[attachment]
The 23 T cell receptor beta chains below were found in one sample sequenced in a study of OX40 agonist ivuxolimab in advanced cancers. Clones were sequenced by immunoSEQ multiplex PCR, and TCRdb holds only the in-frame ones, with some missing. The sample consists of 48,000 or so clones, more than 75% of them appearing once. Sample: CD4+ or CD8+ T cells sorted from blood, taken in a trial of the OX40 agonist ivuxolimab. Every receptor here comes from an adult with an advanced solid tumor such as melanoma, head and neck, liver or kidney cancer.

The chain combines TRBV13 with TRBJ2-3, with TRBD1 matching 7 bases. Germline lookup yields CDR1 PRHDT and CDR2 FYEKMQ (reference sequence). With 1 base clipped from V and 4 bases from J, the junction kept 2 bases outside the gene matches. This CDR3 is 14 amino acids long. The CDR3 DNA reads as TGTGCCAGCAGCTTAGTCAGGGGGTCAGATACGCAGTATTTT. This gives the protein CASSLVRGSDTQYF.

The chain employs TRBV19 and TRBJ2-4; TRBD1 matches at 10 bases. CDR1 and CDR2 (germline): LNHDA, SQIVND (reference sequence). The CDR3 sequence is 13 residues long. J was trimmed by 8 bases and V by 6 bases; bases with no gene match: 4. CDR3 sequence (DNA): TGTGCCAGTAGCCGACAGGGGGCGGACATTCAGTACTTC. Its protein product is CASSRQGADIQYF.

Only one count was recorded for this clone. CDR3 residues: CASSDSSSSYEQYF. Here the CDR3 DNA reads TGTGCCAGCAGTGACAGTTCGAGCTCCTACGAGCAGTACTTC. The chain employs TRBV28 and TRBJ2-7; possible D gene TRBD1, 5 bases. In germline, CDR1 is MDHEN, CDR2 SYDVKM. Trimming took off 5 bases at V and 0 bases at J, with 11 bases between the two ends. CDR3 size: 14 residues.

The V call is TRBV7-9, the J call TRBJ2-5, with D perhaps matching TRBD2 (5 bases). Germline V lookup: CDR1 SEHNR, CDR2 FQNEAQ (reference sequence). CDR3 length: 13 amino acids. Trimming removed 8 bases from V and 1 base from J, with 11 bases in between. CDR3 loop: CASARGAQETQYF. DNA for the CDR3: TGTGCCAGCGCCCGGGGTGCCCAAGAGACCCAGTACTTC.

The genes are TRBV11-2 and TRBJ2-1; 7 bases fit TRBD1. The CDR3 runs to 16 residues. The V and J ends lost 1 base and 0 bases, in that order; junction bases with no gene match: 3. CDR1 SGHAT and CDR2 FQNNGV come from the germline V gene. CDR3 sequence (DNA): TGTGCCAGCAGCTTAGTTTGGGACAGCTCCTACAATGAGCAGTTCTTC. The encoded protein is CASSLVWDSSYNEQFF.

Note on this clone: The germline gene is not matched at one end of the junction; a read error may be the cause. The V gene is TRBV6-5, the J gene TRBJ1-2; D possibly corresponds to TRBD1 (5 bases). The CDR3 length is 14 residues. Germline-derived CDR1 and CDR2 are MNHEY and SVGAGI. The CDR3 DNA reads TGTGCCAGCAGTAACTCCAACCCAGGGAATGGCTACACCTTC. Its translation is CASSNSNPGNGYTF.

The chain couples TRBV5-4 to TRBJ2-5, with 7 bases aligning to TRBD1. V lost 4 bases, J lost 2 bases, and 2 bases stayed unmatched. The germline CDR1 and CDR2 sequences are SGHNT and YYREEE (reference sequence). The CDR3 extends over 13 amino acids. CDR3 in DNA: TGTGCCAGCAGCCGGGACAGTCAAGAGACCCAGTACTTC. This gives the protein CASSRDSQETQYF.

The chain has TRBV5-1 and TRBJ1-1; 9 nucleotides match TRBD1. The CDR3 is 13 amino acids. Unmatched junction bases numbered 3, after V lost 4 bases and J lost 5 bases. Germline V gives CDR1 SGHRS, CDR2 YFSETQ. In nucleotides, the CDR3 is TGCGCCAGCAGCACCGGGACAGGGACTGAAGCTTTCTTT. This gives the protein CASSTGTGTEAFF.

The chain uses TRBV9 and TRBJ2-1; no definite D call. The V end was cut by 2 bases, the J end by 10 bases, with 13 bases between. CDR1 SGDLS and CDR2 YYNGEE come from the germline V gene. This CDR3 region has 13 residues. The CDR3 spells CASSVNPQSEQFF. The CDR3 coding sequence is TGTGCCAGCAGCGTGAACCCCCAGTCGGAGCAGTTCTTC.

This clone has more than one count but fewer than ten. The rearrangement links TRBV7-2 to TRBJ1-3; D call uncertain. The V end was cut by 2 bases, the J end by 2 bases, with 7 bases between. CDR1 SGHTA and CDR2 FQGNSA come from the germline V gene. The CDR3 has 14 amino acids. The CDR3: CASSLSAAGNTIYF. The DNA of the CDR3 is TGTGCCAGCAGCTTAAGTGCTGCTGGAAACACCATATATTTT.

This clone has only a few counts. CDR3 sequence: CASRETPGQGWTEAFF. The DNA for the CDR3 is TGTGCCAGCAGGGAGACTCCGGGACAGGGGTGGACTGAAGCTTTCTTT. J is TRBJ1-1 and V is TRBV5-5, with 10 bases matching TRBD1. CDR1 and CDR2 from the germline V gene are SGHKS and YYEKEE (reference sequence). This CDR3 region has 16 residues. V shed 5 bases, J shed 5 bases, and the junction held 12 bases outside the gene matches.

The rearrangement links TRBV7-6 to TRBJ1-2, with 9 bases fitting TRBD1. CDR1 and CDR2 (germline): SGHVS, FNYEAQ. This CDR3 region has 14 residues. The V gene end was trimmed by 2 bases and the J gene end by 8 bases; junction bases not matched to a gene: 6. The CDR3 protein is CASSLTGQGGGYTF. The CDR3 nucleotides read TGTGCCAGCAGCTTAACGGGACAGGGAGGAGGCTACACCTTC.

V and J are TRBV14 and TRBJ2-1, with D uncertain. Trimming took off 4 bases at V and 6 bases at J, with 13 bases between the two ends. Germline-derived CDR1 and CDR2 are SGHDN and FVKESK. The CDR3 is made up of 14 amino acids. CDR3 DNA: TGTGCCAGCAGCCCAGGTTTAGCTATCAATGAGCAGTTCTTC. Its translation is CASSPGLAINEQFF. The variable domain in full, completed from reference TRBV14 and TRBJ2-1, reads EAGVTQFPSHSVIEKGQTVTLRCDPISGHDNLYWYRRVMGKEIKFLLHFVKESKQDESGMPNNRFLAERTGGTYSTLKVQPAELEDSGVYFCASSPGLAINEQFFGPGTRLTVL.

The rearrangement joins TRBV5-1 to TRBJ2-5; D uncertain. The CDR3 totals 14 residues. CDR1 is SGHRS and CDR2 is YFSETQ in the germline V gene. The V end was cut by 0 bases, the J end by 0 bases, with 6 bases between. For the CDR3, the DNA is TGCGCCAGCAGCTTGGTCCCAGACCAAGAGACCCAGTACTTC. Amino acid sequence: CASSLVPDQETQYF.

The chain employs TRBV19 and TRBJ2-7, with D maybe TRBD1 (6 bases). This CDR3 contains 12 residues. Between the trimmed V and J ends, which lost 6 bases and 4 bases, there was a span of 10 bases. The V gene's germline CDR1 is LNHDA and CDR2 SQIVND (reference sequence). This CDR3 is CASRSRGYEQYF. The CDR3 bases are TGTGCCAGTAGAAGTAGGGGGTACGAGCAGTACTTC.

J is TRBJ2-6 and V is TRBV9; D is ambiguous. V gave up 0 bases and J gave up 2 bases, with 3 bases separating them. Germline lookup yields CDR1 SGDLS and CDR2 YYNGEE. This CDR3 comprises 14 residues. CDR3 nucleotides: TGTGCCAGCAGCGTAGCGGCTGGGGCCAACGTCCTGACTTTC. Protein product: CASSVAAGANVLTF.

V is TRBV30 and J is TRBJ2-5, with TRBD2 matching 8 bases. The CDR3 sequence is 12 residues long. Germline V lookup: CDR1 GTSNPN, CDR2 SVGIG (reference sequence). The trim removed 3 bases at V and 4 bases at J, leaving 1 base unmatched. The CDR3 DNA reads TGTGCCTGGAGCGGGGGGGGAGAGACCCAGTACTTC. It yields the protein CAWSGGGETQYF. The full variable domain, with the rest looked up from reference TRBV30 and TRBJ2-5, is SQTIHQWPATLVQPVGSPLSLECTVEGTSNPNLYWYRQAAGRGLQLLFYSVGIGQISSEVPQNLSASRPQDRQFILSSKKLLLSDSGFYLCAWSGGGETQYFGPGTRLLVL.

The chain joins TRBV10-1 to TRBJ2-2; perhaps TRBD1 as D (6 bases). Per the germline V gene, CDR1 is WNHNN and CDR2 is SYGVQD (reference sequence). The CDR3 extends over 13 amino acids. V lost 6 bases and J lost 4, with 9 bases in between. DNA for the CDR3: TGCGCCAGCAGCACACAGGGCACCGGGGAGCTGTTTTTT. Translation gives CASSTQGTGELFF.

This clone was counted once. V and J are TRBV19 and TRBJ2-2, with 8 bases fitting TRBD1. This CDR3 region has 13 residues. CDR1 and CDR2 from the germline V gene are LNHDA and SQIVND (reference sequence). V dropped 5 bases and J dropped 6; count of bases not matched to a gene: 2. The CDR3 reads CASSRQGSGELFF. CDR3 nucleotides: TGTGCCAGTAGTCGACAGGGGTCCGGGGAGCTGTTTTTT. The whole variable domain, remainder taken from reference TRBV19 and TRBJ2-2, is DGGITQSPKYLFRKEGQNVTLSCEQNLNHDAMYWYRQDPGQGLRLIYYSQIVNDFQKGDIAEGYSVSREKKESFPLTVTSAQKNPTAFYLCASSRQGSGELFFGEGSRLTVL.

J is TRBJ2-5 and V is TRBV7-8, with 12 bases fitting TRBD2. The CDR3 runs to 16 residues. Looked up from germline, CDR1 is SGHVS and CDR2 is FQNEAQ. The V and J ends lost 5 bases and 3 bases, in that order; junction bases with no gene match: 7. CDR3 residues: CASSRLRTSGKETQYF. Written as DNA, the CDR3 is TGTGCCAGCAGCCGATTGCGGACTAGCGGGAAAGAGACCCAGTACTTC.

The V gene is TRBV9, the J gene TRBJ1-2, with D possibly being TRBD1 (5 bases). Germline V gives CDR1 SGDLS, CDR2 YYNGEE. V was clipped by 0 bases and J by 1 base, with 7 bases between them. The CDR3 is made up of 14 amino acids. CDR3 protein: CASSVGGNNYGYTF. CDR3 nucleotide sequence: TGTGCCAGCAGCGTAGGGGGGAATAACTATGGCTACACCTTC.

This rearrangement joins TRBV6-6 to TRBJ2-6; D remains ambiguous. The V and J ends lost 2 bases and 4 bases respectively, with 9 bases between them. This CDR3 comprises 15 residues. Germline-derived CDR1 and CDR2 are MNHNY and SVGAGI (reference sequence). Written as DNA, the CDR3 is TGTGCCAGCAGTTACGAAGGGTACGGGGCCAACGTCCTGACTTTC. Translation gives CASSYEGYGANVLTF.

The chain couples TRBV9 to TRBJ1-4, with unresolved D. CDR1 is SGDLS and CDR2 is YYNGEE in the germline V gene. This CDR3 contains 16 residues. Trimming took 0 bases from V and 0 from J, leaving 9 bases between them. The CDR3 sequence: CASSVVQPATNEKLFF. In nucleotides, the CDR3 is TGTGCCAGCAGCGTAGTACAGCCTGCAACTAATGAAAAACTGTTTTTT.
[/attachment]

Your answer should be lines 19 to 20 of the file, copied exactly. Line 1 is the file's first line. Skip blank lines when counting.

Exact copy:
The chain joins TRBV10-1 to TRBJ2-2; perhaps TRBD1 as D (6 bases). Per the germline V gene, CDR1 is WNHNN and CDR2 is SYGVQD (reference sequence). The CDR3 extends over 13 amino acids. V lost 6 bases and J lost 4, with 9 bases in between. DNA for the CDR3: TGCGCCAGCAGCACACAGGGCACCGGGGAGCTGTTTTTT. Translation gives CASSTQGTGELFF.

This clone was counted once. V and J are TRBV19 and TRBJ2-2, with 8 bases fitting TRBD1. This CDR3 region has 13 residues. CDR1 and CDR2 from the germline V gene are LNHDA and SQIVND (reference sequence). V dropped 5 bases and J dropped 6; count of bases not matched to a gene: 2. The CDR3 reads CASSRQGSGELFF. CDR3 nucleotides: TGTGCCAGTAGTCGACAGGGGTCCGGGGAGCTGTTTTTT. The whole variable domain, remainder taken from reference TRBV19 and TRBJ2-2, is DGGITQSPKYLFRKEGQNVTLSCEQNLNHDAMYWYRQDPGQGLRLIYYSQIVNDFQKGDIAEGYSVSREKKESFPLTVTSAQKNPTAFYLCASSRQGSGELFFGEGSRLTVL.